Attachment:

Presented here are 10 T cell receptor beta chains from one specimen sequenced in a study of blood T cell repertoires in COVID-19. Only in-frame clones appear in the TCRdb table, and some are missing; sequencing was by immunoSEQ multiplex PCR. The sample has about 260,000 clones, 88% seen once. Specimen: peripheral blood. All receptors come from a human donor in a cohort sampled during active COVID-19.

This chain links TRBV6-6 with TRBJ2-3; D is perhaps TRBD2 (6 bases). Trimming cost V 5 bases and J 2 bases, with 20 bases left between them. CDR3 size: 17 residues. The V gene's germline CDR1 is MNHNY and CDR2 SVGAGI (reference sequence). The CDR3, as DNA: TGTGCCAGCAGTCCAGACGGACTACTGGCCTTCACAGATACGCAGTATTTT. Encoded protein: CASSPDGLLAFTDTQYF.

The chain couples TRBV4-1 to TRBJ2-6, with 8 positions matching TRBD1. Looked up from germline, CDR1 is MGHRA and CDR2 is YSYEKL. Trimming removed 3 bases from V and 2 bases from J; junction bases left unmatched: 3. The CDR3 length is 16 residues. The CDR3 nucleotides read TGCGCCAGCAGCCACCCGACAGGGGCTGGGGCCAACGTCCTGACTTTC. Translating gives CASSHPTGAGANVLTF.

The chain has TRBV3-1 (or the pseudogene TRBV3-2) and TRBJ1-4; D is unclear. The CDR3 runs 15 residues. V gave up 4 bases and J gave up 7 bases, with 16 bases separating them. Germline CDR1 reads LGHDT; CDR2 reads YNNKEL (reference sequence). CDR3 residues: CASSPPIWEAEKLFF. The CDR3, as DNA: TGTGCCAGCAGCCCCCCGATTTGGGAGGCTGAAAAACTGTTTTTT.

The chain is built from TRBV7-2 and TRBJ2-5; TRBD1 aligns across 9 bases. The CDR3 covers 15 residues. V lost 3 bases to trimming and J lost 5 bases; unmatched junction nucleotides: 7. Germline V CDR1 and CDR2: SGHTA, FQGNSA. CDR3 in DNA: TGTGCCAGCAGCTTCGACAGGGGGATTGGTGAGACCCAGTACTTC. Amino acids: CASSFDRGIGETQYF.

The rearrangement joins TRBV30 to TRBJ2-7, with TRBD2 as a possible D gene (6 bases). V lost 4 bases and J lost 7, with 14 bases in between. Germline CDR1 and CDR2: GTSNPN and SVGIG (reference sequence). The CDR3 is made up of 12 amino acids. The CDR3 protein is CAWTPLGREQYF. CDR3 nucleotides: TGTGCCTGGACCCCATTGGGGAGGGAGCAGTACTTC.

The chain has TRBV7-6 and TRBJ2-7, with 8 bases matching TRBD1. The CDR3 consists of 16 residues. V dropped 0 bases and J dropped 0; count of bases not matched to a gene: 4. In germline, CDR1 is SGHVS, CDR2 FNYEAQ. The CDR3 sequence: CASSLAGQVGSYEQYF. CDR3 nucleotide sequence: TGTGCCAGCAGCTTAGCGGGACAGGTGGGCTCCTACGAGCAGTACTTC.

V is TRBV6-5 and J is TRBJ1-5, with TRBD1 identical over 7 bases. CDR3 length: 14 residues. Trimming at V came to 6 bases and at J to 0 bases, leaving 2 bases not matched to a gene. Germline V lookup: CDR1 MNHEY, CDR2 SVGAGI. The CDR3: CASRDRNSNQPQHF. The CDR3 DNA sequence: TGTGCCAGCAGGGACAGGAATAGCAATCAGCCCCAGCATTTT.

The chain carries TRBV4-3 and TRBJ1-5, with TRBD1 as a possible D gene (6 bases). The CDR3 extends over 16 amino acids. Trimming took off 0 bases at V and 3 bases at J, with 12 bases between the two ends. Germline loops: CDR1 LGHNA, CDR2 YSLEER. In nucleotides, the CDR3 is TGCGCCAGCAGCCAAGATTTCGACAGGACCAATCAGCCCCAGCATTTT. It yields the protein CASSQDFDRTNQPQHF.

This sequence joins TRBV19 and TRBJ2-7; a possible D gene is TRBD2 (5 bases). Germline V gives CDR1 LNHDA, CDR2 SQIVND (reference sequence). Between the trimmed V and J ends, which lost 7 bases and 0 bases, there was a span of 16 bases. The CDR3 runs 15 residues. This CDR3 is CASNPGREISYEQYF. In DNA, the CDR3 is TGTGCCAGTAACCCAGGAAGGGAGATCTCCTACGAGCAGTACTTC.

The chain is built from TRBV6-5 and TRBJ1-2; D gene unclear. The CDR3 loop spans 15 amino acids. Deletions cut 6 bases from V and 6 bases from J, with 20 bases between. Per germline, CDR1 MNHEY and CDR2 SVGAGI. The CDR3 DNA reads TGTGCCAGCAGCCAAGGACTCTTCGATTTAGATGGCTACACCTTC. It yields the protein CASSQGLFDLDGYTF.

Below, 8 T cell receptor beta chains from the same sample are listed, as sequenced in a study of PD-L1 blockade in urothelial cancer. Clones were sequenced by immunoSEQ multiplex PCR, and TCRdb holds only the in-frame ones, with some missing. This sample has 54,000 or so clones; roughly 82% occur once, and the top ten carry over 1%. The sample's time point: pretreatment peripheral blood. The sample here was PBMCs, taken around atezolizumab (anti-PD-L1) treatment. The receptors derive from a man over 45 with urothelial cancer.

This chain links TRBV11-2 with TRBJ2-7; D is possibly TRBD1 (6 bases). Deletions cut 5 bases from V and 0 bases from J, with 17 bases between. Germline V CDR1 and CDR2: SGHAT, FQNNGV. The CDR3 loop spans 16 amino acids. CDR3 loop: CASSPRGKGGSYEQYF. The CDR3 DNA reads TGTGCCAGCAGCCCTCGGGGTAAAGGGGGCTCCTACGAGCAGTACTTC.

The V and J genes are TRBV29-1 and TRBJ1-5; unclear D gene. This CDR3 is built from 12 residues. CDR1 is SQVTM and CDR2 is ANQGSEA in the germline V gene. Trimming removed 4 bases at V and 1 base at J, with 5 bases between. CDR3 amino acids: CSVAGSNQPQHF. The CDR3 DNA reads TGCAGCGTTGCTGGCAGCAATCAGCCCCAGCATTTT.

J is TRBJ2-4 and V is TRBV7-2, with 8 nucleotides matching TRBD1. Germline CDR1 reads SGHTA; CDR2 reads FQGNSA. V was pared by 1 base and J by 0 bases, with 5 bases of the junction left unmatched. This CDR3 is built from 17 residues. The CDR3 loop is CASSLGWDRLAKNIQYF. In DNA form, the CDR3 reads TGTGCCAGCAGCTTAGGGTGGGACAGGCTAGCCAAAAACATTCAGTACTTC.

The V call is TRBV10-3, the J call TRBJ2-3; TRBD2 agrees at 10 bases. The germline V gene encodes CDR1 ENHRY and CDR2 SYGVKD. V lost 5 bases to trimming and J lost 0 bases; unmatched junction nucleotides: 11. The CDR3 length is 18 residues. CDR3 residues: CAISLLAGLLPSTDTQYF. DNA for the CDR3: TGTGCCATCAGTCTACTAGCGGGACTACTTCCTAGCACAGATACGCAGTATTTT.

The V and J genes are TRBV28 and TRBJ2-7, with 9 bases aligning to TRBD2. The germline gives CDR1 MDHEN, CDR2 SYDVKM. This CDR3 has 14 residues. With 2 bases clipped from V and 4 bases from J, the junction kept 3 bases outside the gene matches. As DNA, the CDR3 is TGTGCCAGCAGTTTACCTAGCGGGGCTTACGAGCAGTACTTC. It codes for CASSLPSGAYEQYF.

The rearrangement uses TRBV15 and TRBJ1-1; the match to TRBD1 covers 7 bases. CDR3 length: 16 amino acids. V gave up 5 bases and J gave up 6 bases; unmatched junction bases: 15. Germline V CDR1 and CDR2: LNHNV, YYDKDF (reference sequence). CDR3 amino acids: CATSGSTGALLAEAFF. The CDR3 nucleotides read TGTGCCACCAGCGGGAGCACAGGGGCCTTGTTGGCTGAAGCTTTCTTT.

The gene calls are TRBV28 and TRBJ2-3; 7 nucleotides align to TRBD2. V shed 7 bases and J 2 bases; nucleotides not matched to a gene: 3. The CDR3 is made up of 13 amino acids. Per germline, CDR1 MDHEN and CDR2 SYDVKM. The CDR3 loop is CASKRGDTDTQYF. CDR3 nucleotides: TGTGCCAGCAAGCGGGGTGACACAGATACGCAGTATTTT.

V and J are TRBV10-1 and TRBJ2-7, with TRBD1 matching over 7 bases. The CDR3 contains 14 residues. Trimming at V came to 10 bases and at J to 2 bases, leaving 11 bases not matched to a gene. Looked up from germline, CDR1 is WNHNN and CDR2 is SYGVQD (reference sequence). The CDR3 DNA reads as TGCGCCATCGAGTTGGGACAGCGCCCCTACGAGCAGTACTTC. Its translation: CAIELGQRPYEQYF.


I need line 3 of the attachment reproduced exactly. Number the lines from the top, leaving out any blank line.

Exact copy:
The chain couples TRBV4-1 to TRBJ2-6, with 8 positions matching TRBD1. Looked up from germline, CDR1 is MGHRA and CDR2 is YSYEKL. Trimming removed 3 bases from V and 2 bases from J; junction bases left unmatched: 3. The CDR3 length is 16 residues. The CDR3 nucleotides read TGCGCCAGCAGCCACCCGACAGGGGCTGGGGCCAACGTCCTGACTTTC. Translating gives CASSHPTGAGANVLTF.